"It was terrible," Halas recalled. "He was in and out of the hospital weekly. The doctor would catheterize him. He'd go home. Things would be fine for a few days, and then he'd have to go to the emergency room. It was unbelievable what he went through."
She vividly recalls a conversation that still motivates her.
"He said to me, 'If you could prevent just one person from having to go through the hell that I went through, it would be worth it,'" Halas said.
From the outset, West and Halas had imagined a treatment that would destroy cancer without the debilitating side effects often associated with chemotherapy, invasive surgery and radiation. And that had been borne out in their early studies in cell cultures and mice.
"The science hasn't changed," West said. "If you look back to our original PNAS paper, where we did the first animal studies, there's nothing fundamentally different in the science."
But getting clinical trials approved by the Food and Drug Administration was not easy, in part because the technology was groundbreaking.
"We were the first, really engineered nanoparticle to go into human beings," West said. "In the beginning, the FDA wasn't sure how to handle these types of materials. We had something that looked like an injectable liquid in an IV bag. Was it a drug or a device? There was a point in time where the FDA was discussing creating a whole new division just for nano."
In the end, the agency opted to regulate the treatment, which Nanospectra branded as AuroLase Therapy, as a medical device. Clinical trials focused on safety began almost 10 years ago with a study in late-stage head and neck cancer. Halas said Nanospectra learned valuable lessons at every step, but she said it was another big advance—this one in medical imaging—that set the stage for the success in prostate cancer.
In 2011, researchers from the National Institutes of Health published results of a new technique that combined ultrasound and MRI imaging to resolve prostate tumors with millimeter-scale precision, Halas said. Clinicians began adoption of the technique for "fusion biopsies," a procedure for targeting needle biopsies to the specific site of suspected tumors.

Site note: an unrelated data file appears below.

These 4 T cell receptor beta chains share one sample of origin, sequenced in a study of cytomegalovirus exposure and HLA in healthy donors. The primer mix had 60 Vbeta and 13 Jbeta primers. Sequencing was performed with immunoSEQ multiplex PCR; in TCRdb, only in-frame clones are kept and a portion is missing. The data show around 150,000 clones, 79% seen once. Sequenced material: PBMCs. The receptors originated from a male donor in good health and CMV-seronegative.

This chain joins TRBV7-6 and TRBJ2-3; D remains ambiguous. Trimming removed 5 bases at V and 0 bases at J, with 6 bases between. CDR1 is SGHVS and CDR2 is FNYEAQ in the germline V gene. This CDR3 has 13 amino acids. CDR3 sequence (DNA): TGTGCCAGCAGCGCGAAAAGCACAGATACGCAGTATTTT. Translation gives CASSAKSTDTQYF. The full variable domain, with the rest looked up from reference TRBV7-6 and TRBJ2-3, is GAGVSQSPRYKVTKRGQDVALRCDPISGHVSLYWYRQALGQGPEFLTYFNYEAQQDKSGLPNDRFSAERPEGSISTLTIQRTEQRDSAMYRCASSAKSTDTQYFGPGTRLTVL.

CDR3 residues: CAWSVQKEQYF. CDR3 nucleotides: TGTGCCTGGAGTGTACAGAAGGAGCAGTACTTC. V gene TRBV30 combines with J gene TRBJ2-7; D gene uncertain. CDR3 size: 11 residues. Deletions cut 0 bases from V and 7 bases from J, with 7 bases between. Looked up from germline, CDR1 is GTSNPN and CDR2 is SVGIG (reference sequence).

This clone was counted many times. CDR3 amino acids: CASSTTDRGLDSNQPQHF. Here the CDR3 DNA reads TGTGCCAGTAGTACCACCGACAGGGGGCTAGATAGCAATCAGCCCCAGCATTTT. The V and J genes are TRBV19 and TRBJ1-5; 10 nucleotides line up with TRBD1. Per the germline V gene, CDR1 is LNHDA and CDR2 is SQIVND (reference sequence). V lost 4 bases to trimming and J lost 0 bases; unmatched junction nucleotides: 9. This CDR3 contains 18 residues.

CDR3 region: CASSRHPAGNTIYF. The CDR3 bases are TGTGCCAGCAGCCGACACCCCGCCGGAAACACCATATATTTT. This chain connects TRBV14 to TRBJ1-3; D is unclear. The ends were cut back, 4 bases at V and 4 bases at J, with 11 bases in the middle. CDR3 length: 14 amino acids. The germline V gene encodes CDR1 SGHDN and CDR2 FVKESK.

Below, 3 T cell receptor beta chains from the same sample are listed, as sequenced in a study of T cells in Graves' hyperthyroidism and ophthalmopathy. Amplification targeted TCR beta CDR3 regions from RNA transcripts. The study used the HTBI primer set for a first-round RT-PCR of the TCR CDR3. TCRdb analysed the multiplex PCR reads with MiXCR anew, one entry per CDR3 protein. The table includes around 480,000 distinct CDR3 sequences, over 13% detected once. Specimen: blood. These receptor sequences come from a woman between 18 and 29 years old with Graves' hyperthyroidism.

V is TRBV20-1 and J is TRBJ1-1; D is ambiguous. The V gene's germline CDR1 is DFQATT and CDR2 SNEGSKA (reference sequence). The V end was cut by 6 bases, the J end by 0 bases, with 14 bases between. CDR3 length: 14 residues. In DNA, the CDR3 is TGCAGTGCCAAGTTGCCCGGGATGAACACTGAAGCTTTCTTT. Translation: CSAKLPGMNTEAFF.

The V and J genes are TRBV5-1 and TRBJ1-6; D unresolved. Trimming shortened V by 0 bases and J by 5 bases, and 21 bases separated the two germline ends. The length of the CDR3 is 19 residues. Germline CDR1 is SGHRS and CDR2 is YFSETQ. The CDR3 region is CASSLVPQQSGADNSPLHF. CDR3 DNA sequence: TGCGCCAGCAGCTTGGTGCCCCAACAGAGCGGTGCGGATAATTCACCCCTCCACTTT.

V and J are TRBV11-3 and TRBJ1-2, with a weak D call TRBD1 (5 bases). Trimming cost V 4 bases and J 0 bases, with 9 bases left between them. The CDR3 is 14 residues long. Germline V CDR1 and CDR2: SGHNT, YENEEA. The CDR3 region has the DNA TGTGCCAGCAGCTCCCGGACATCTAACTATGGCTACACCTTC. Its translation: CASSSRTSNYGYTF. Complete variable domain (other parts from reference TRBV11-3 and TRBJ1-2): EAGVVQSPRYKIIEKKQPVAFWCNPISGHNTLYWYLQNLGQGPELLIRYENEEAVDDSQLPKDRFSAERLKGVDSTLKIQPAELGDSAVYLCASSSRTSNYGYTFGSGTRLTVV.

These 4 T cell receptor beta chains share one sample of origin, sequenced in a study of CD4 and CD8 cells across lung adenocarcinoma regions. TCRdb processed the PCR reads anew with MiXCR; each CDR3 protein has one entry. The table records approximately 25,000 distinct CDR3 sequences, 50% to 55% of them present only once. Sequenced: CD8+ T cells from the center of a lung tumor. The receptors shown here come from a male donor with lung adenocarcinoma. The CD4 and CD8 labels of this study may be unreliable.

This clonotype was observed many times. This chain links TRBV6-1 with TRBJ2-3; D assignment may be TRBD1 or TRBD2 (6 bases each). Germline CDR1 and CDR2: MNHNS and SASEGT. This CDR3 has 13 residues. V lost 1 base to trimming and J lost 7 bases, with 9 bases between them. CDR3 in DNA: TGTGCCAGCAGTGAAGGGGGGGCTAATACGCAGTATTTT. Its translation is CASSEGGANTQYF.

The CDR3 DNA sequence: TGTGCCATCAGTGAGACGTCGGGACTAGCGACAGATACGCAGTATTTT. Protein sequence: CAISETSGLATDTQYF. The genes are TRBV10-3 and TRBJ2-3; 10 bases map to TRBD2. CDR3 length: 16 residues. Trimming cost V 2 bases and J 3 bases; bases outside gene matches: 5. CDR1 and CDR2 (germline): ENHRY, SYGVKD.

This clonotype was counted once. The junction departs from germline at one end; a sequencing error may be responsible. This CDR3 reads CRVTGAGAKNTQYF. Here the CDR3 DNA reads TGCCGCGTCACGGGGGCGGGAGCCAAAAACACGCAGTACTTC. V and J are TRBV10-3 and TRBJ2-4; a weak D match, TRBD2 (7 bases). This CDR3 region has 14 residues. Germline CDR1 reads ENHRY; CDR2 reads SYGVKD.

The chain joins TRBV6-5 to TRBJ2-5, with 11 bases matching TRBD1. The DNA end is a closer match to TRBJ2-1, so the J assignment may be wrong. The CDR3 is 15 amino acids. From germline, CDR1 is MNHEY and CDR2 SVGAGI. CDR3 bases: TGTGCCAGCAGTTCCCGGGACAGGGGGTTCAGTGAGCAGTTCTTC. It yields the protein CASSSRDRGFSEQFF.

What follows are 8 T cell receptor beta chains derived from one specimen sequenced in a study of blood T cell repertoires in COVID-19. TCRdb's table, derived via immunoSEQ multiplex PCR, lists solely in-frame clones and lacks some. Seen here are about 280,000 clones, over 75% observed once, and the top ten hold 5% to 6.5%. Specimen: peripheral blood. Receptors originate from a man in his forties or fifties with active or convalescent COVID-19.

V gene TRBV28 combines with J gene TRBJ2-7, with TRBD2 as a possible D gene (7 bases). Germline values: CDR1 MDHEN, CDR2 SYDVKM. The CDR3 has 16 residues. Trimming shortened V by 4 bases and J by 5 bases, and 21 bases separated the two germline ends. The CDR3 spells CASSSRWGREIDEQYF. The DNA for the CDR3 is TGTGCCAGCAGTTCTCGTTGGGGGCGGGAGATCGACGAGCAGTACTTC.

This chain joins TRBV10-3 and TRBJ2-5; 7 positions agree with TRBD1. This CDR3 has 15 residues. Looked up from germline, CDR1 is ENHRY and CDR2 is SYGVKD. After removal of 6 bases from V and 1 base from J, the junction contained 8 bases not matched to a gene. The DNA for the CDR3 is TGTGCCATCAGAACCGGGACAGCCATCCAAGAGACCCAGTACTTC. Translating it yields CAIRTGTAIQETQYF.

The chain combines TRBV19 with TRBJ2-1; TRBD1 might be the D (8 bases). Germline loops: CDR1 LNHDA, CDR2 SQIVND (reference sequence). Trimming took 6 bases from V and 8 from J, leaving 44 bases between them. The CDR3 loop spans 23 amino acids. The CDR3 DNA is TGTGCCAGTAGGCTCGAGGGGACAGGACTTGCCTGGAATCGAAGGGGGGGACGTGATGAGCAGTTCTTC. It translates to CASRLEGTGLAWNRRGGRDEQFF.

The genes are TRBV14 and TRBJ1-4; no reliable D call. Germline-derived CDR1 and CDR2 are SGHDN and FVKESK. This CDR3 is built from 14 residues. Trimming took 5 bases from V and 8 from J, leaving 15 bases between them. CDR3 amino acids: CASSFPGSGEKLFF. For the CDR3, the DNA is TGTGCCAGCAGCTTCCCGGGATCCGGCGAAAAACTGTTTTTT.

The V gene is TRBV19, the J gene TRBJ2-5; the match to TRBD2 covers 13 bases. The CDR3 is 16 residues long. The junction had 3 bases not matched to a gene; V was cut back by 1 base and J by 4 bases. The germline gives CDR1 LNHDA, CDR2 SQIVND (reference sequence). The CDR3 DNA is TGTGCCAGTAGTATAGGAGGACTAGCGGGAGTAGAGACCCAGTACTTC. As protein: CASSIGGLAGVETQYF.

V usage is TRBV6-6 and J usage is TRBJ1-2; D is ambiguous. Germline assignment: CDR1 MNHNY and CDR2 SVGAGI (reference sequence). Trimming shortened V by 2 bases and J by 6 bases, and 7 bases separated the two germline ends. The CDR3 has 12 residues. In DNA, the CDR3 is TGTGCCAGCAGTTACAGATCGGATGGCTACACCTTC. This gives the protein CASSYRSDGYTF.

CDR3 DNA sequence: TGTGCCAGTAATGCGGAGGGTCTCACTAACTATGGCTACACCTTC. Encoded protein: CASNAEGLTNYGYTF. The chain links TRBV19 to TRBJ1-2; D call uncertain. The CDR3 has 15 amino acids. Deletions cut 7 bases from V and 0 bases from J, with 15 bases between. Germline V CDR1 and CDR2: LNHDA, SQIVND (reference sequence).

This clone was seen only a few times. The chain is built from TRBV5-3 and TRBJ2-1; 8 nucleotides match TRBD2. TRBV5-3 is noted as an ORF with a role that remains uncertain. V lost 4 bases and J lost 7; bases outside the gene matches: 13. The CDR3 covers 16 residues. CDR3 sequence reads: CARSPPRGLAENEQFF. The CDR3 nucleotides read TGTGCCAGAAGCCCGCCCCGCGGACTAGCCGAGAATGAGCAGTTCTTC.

One of the lead researchers working to develop fusion biopsy technology was Rastinehad, who joined Mount Sinai in 2015 and was an early proponent of using the fusion imaging platform for "focal therapy," minimally invasive treatment that could target tumors without the risks of incontinence and impotency that were associated with whole-gland treatments like surgical removal of the prostate or radiation.
For Halas and West, the newly published study is another, important step in a 20-year journey that's always been personal and deeply moving.
"Tropical Storm Allison hit while we were doing our earliest animal experiments in the Texas Medical Center," West recalled. "Many of the MRI instruments in animal research facilities were destroyed, and we ended up having to run MRIs on our mice in the same facilities they were using to image patients. It was profoundly moving to see the impact that cancer was having on people, to be waiting there with them and think that what we were developing might one day, hopefully, really help them."
Halas' father died several years ago, but she said she thinks about him every day.
"There's a bigger picture here," she said. "This (study) is 16 men, but when does it get to be 16,000? Sixteen million? Because 1 in 9 men are going to have to deal with this in their lifetime. The thought that this treatment could alleviate the side effects, and the misery, that my dad experienced is truly heartwarming."
West said the results show what is possible when physicians and engineers work together to solve problems.
"This work demonstrates the power of collaboration across engineering and medicine," she said. "It shows how collaboration can enable the translation of exciting new technologies into clinical medicine to improve the lives of patients."